Simi Valley Sophist

The Simi Valley Sophist ruminates on all manner of topics from the micro to the macro. SVS travels whatever path strikes his fancy. Encyclopedia Britannica: Sophist "Any of certain Greek lecturers, writers, and teachers in the 5th and 4th centuries BC, most of whom travelled about the Greek-speaking world giving instruction in a wide range of subjects in return ..."

Location: California, United States

Retired: 30years law enforcement-last 20 years Criminal Intelligence Detective.

Sunday, October 21, 2007

Black Hats Destroy the Thin Blue Line

There are two truths: You can’t have good without evil; and Lord Acton’s maxim, “Power tends to corrupt, and absolute power corrupts absolutely.”

Police departments have a legal and moral responsibility to ferret out and remove unethical and abusive employees for the sake of the public’s well being. Determining whether or not the officer is actually guilty can be a difficult task. Sometimes the officer is not guilty, but gets run through the wringer and/or convicted anyway. The abuse was so pervasive that California passed landmark legislation, “The Police Officer’s Bill of Rights,” AB 301. Thirty some years later, things are much better, but violations still exist. And, it seems to be true, to one degree or another, for law enforcement agencies in general.

During brouhaha over problems with some of his police officers, former LAPD Chief Darryl Gates asked rhetorically if anyone knew where police officers came from. The answer; the general public.

Law enforcement recruitment and screening processes are rigorous. But, they can’t identify, nor eliminate, all persons with negative traits. I’m talking about the traits of incompetence and/or malevolence, which allow people with power, be it big or small, to devastate the lives of other officers.

Entering police work for a Los Angeles County municipal police department in the early 1970’s, I soon learned that there are supervisors, sergeants and above, who abuse their authority and make the lives of their subordinates miserable through arrogance, incompetence and/or downright meanness. The evil ones are relatively few in number, but it does not take many to spoil the brew.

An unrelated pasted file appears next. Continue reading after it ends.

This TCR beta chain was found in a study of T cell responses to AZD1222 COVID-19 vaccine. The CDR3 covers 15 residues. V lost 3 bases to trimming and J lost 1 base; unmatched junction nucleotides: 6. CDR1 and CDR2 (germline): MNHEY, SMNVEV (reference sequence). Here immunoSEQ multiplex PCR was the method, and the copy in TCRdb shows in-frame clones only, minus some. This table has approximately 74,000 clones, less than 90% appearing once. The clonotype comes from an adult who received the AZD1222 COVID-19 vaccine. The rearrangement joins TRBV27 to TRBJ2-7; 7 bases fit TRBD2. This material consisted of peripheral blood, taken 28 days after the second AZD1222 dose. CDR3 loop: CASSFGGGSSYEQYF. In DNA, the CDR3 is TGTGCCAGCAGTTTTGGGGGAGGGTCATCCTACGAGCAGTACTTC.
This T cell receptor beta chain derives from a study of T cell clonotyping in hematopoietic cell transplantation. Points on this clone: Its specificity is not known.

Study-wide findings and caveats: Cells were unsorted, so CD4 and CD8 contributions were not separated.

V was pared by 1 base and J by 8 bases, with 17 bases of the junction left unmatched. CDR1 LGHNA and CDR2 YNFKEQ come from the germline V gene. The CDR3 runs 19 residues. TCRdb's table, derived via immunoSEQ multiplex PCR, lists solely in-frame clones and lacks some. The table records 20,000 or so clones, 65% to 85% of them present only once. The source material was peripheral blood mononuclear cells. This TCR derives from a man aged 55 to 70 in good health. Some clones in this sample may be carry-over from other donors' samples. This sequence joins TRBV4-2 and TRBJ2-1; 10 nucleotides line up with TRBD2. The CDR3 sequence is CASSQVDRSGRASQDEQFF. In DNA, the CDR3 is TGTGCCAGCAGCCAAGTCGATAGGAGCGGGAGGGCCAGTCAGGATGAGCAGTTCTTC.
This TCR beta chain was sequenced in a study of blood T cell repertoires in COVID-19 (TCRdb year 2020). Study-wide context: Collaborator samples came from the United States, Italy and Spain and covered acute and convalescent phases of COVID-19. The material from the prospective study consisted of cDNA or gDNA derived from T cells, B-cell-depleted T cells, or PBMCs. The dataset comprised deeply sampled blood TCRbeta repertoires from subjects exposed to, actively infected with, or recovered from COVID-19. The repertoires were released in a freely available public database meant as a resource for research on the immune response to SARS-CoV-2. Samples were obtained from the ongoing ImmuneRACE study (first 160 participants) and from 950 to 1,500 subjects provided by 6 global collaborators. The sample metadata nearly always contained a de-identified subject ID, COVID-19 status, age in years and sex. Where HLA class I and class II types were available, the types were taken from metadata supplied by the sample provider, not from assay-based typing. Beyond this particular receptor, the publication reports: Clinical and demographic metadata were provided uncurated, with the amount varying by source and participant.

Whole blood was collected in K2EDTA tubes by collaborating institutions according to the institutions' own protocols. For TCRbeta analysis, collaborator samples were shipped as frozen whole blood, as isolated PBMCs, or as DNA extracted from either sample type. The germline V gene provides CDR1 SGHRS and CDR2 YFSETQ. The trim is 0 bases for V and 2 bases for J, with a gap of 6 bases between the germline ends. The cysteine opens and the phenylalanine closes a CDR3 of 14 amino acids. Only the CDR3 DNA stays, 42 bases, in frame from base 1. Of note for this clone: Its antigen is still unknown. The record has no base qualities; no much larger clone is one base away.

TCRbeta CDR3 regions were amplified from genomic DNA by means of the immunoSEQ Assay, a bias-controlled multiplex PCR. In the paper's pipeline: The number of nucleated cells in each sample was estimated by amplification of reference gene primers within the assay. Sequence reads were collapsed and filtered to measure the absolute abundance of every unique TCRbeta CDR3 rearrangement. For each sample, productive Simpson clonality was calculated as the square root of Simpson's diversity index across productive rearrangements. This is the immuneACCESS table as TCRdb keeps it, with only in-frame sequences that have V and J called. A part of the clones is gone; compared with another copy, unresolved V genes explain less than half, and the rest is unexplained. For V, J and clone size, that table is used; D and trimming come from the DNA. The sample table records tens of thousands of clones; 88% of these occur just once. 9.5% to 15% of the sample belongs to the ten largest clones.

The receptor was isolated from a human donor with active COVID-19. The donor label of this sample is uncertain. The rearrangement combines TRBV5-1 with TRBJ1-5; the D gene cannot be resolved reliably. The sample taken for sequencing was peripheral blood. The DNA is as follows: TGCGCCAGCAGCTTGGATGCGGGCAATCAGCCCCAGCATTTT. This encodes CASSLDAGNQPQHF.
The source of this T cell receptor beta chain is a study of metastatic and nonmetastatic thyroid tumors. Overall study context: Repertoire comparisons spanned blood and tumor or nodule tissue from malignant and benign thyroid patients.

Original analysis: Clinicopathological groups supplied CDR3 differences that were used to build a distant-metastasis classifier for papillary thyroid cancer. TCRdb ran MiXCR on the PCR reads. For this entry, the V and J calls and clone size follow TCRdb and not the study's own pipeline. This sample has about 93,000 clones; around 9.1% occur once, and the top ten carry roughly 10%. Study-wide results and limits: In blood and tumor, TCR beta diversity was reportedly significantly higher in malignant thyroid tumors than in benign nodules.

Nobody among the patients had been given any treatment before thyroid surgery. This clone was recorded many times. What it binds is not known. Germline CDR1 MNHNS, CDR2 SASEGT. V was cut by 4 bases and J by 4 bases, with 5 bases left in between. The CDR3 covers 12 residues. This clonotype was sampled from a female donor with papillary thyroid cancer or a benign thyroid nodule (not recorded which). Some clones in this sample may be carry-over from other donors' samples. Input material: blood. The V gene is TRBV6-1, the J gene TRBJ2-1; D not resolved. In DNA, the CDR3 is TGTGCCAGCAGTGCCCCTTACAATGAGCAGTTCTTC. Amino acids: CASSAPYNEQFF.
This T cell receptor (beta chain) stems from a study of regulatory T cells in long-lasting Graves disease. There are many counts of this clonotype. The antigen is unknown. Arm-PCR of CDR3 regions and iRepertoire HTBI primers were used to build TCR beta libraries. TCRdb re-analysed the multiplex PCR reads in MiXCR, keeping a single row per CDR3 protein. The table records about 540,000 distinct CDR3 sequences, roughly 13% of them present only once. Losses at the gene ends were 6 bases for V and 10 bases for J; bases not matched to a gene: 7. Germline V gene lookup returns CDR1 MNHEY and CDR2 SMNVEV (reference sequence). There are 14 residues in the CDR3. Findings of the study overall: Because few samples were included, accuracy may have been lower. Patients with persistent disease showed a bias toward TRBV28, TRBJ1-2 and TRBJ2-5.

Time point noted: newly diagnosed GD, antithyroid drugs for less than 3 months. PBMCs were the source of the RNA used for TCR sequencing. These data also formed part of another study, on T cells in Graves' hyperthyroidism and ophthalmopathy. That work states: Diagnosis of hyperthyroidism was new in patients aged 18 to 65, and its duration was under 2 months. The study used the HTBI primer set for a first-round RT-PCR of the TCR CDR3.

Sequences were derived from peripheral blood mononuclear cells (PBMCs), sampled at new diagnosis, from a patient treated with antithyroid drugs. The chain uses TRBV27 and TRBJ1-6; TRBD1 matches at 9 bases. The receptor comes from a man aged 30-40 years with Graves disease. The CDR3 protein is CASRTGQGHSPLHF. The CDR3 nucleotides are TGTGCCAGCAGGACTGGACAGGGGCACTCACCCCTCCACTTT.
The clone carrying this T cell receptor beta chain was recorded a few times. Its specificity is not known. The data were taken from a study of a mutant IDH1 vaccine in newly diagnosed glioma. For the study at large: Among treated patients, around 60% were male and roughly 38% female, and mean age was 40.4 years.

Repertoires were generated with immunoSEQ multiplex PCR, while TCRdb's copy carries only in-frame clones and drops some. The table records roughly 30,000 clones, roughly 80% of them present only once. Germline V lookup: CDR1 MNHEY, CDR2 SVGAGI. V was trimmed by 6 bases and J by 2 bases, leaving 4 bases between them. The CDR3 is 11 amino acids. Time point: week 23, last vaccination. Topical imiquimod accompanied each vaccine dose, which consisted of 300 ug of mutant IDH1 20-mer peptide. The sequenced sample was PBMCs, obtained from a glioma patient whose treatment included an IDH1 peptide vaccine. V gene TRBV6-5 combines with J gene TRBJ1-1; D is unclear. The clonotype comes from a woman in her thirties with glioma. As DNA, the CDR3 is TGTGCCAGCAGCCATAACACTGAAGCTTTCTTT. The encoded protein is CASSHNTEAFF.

Here’s a typified unacceptable scenario. Someone makes a complaint about an officer. A supervisor conducts an investigation, and generates a report of the findings. Unfortunately, the supervisor: does not make a diligent effort to determine all of the facts; fails to report exculpatory evidence; falsifies evidence through admission or omission; writes a report that is slanted unfairly against the officer. The “summary” report is read by staff officers, who often never examine the original data nor properly scrutinize the indictment. Staff then adjudicates the issue by determining discipline ranging from a verbal reprimand to termination of employment and/or forwarding the findings to the district attorney for criminal prosecution.

Because of continuing violations of police officers’ individual rights and the breaches of contractual agreements by city and police staff, police officer associations file grievances and defend their members.

Occasionally, police officers have their discipline overturned by impartial, non-police, hearing officers and the courts. But, that does not occur until far reaching economic and emotional damage is done to both the officer and his family.

After a fired officer is reinstated or lesser discipline overturned, police administrations don’t generally go back and examine how the travesty occurred. Where is the commitment to an examination of the malicious and/or incompetent investigation? Why is there often no discipline for offending investigators?

Judicial and law enforcement administrative systems are designed upon the concept of truthfulness. When truthfulness is absent, the weight of the systems unjustly descends upon the head of the hapless in a form of police corruption. Accordingly, a lying investigative officer loses all credibility and must be fired, whether officer or chief.

There is one other twist to internal police corruption, and that occurs when a guilty officer does not receive discipline because he was protected by a corrupt supervisor. That state of affairs is a tremendous morale deflator for the rest of the police department.

It is no secret that police officers suffer far more stress from within their agency than they do from working the streets. There ought to be a law requiring law enforcement recruits to be advised that the profession is hazardous to their mental health.

Oh, but it gets worse. Incompetent and dishonest supervisors often manage to get promoted. And, so the rot tends to rise toward the top.

The white hats are the truly good, well intentioned, capable people who are promoted to supervisory and staff positions. Unfortunately, they are sometimes placed in the unenviable position of having to depend upon unethical subordinates.

Are you wondering what all of this has to do with the general public? A perception of an unfair police administration creates an environment conducive to poor morale, the growth of police corruption and an arrogance that leads to a lack of adherence to the rights of police officers and citizens alike. It may mean that some citizens get hassled, arrested and/or prosecuted unfairly. It definitely means that the public is not getting a fair return for its considerable investment.

All of this makes you feel warm and fuzzy about your local police department, doesn’t it?

Follow-on Blog:
Arrogance of Power or Informed Leadership